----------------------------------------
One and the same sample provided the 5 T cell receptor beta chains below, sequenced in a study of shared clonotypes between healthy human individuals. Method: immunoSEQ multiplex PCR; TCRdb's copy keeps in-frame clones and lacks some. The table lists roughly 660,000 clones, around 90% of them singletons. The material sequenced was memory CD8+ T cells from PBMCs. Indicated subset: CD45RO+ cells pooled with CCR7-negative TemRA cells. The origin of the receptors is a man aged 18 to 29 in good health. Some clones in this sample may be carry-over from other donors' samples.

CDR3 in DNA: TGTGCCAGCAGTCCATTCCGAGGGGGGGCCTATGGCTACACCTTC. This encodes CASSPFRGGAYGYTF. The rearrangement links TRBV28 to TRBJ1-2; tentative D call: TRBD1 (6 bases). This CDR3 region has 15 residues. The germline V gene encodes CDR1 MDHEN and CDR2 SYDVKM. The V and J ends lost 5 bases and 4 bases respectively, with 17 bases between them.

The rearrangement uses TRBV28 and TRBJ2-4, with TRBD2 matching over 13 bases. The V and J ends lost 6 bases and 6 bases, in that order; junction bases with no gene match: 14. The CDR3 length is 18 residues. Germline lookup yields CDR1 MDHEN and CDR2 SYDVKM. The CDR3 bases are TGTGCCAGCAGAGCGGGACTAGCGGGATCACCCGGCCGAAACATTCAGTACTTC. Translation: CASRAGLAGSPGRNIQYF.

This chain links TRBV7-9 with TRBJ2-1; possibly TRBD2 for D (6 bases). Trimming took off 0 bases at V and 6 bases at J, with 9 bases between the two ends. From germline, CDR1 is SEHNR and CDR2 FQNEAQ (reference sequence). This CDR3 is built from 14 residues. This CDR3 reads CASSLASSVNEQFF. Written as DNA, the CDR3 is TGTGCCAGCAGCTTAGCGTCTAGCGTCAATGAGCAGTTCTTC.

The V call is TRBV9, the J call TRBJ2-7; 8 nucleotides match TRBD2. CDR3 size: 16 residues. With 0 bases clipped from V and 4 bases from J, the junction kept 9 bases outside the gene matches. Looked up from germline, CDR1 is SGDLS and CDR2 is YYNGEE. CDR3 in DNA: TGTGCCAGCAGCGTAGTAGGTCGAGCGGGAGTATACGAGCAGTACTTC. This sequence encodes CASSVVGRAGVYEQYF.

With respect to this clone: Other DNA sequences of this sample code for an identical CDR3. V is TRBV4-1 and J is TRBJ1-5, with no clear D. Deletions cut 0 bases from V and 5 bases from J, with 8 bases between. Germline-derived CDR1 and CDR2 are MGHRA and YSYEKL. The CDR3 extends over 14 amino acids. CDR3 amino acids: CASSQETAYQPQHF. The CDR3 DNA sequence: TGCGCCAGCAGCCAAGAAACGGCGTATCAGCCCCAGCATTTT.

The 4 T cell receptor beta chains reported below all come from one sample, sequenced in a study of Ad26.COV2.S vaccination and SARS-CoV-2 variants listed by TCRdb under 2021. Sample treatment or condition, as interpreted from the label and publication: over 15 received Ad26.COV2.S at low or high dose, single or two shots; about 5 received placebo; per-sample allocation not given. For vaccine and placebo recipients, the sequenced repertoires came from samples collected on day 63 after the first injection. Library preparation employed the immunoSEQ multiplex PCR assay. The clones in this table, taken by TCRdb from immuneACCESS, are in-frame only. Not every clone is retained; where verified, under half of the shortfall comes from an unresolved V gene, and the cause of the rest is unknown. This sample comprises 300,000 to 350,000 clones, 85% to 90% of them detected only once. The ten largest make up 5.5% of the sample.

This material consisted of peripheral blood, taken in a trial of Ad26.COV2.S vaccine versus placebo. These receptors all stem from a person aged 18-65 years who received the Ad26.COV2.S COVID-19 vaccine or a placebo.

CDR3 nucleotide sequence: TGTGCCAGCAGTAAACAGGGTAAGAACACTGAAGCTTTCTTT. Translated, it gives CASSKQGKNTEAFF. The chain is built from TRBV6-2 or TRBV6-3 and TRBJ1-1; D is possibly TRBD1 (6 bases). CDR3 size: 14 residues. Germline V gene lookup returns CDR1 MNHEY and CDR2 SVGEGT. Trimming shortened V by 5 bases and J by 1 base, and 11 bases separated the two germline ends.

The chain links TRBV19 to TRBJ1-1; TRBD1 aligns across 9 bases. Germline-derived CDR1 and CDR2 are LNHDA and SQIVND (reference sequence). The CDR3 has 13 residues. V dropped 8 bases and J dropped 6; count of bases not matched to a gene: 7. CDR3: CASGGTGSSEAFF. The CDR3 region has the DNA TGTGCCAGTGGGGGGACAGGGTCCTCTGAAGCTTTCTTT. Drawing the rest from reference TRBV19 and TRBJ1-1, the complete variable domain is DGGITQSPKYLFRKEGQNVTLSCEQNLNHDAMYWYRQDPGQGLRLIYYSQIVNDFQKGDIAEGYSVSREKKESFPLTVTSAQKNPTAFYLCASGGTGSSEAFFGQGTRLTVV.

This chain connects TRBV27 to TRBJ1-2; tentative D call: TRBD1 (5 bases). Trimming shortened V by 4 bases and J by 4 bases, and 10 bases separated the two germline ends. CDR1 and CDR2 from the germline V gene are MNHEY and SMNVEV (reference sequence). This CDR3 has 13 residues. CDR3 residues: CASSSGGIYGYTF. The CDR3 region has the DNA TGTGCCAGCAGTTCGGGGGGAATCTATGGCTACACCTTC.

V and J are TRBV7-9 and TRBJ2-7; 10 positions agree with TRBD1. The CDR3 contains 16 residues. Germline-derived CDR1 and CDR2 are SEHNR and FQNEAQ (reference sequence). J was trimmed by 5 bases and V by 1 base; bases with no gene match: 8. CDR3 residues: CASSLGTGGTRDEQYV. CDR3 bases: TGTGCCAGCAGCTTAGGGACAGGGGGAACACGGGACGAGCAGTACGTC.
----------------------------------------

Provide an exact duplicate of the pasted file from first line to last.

One and the same sample provided the 5 T cell receptor beta chains below, sequenced in a study of shared clonotypes between healthy human individuals. Method: immunoSEQ multiplex PCR; TCRdb's copy keeps in-frame clones and lacks some. The table lists roughly 660,000 clones, around 90% of them singletons. The material sequenced was memory CD8+ T cells from PBMCs. Indicated subset: CD45RO+ cells pooled with CCR7-negative TemRA cells. The origin of the receptors is a man aged 18 to 29 in good health. Some clones in this sample may be carry-over from other donors' samples.

CDR3 in DNA: TGTGCCAGCAGTCCATTCCGAGGGGGGGCCTATGGCTACACCTTC. This encodes CASSPFRGGAYGYTF. The rearrangement links TRBV28 to TRBJ1-2; tentative D call: TRBD1 (6 bases). This CDR3 region has 15 residues. The germline V gene encodes CDR1 MDHEN and CDR2 SYDVKM. The V and J ends lost 5 bases and 4 bases respectively, with 17 bases between them.

The rearrangement uses TRBV28 and TRBJ2-4, with TRBD2 matching over 13 bases. The V and J ends lost 6 bases and 6 bases, in that order; junction bases with no gene match: 14. The CDR3 length is 18 residues. Germline lookup yields CDR1 MDHEN and CDR2 SYDVKM. The CDR3 bases are TGTGCCAGCAGAGCGGGACTAGCGGGATCACCCGGCCGAAACATTCAGTACTTC. Translation: CASRAGLAGSPGRNIQYF.

This chain links TRBV7-9 with TRBJ2-1; possibly TRBD2 for D (6 bases). Trimming took off 0 bases at V and 6 bases at J, with 9 bases between the two ends. From germline, CDR1 is SEHNR and CDR2 FQNEAQ (reference sequence). This CDR3 is built from 14 residues. This CDR3 reads CASSLASSVNEQFF. Written as DNA, the CDR3 is TGTGCCAGCAGCTTAGCGTCTAGCGTCAATGAGCAGTTCTTC.

The V call is TRBV9, the J call TRBJ2-7; 8 nucleotides match TRBD2. CDR3 size: 16 residues. With 0 bases clipped from V and 4 bases from J, the junction kept 9 bases outside the gene matches. Looked up from germline, CDR1 is SGDLS and CDR2 is YYNGEE. CDR3 in DNA: TGTGCCAGCAGCGTAGTAGGTCGAGCGGGAGTATACGAGCAGTACTTC. This sequence encodes CASSVVGRAGVYEQYF.

With respect to this clone: Other DNA sequences of this sample code for an identical CDR3. V is TRBV4-1 and J is TRBJ1-5, with no clear D. Deletions cut 0 bases from V and 5 bases from J, with 8 bases between. Germline-derived CDR1 and CDR2 are MGHRA and YSYEKL. The CDR3 extends over 14 amino acids. CDR3 amino acids: CASSQETAYQPQHF. The CDR3 DNA sequence: TGCGCCAGCAGCCAAGAAACGGCGTATCAGCCCCAGCATTTT.

The 4 T cell receptor beta chains reported below all come from one sample, sequenced in a study of Ad26.COV2.S vaccination and SARS-CoV-2 variants listed by TCRdb under 2021. Sample treatment or condition, as interpreted from the label and publication: over 15 received Ad26.COV2.S at low or high dose, single or two shots; about 5 received placebo; per-sample allocation not given. For vaccine and placebo recipients, the sequenced repertoires came from samples collected on day 63 after the first injection. Library preparation employed the immunoSEQ multiplex PCR assay. The clones in this table, taken by TCRdb from immuneACCESS, are in-frame only. Not every clone is retained; where verified, under half of the shortfall comes from an unresolved V gene, and the cause of the rest is unknown. This sample comprises 300,000 to 350,000 clones, 85% to 90% of them detected only once. The ten largest make up 5.5% of the sample.

This material consisted of peripheral blood, taken in a trial of Ad26.COV2.S vaccine versus placebo. These receptors all stem from a person aged 18-65 years who received the Ad26.COV2.S COVID-19 vaccine or a placebo.

CDR3 nucleotide sequence: TGTGCCAGCAGTAAACAGGGTAAGAACACTGAAGCTTTCTTT. Translated, it gives CASSKQGKNTEAFF. The chain is built from TRBV6-2 or TRBV6-3 and TRBJ1-1; D is possibly TRBD1 (6 bases). CDR3 size: 14 residues. Germline V gene lookup returns CDR1 MNHEY and CDR2 SVGEGT. Trimming shortened V by 5 bases and J by 1 base, and 11 bases separated the two germline ends.

The chain links TRBV19 to TRBJ1-1; TRBD1 aligns across 9 bases. Germline-derived CDR1 and CDR2 are LNHDA and SQIVND (reference sequence). The CDR3 has 13 residues. V dropped 8 bases and J dropped 6; count of bases not matched to a gene: 7. CDR3: CASGGTGSSEAFF. The CDR3 region has the DNA TGTGCCAGTGGGGGGACAGGGTCCTCTGAAGCTTTCTTT. Drawing the rest from reference TRBV19 and TRBJ1-1, the complete variable domain is DGGITQSPKYLFRKEGQNVTLSCEQNLNHDAMYWYRQDPGQGLRLIYYSQIVNDFQKGDIAEGYSVSREKKESFPLTVTSAQKNPTAFYLCASGGTGSSEAFFGQGTRLTVV.

This chain connects TRBV27 to TRBJ1-2; tentative D call: TRBD1 (5 bases). Trimming shortened V by 4 bases and J by 4 bases, and 10 bases separated the two germline ends. CDR1 and CDR2 from the germline V gene are MNHEY and SMNVEV (reference sequence). This CDR3 has 13 residues. CDR3 residues: CASSSGGIYGYTF. The CDR3 region has the DNA TGTGCCAGCAGTTCGGGGGGAATCTATGGCTACACCTTC.

V and J are TRBV7-9 and TRBJ2-7; 10 positions agree with TRBD1. The CDR3 contains 16 residues. Germline-derived CDR1 and CDR2 are SEHNR and FQNEAQ (reference sequence). J was trimmed by 5 bases and V by 1 base; bases with no gene match: 8. CDR3 residues: CASSLGTGGTRDEQYV. CDR3 bases: TGTGCCAGCAGCTTAGGGACAGGGGGAACACGGGACGAGCAGTACGTC.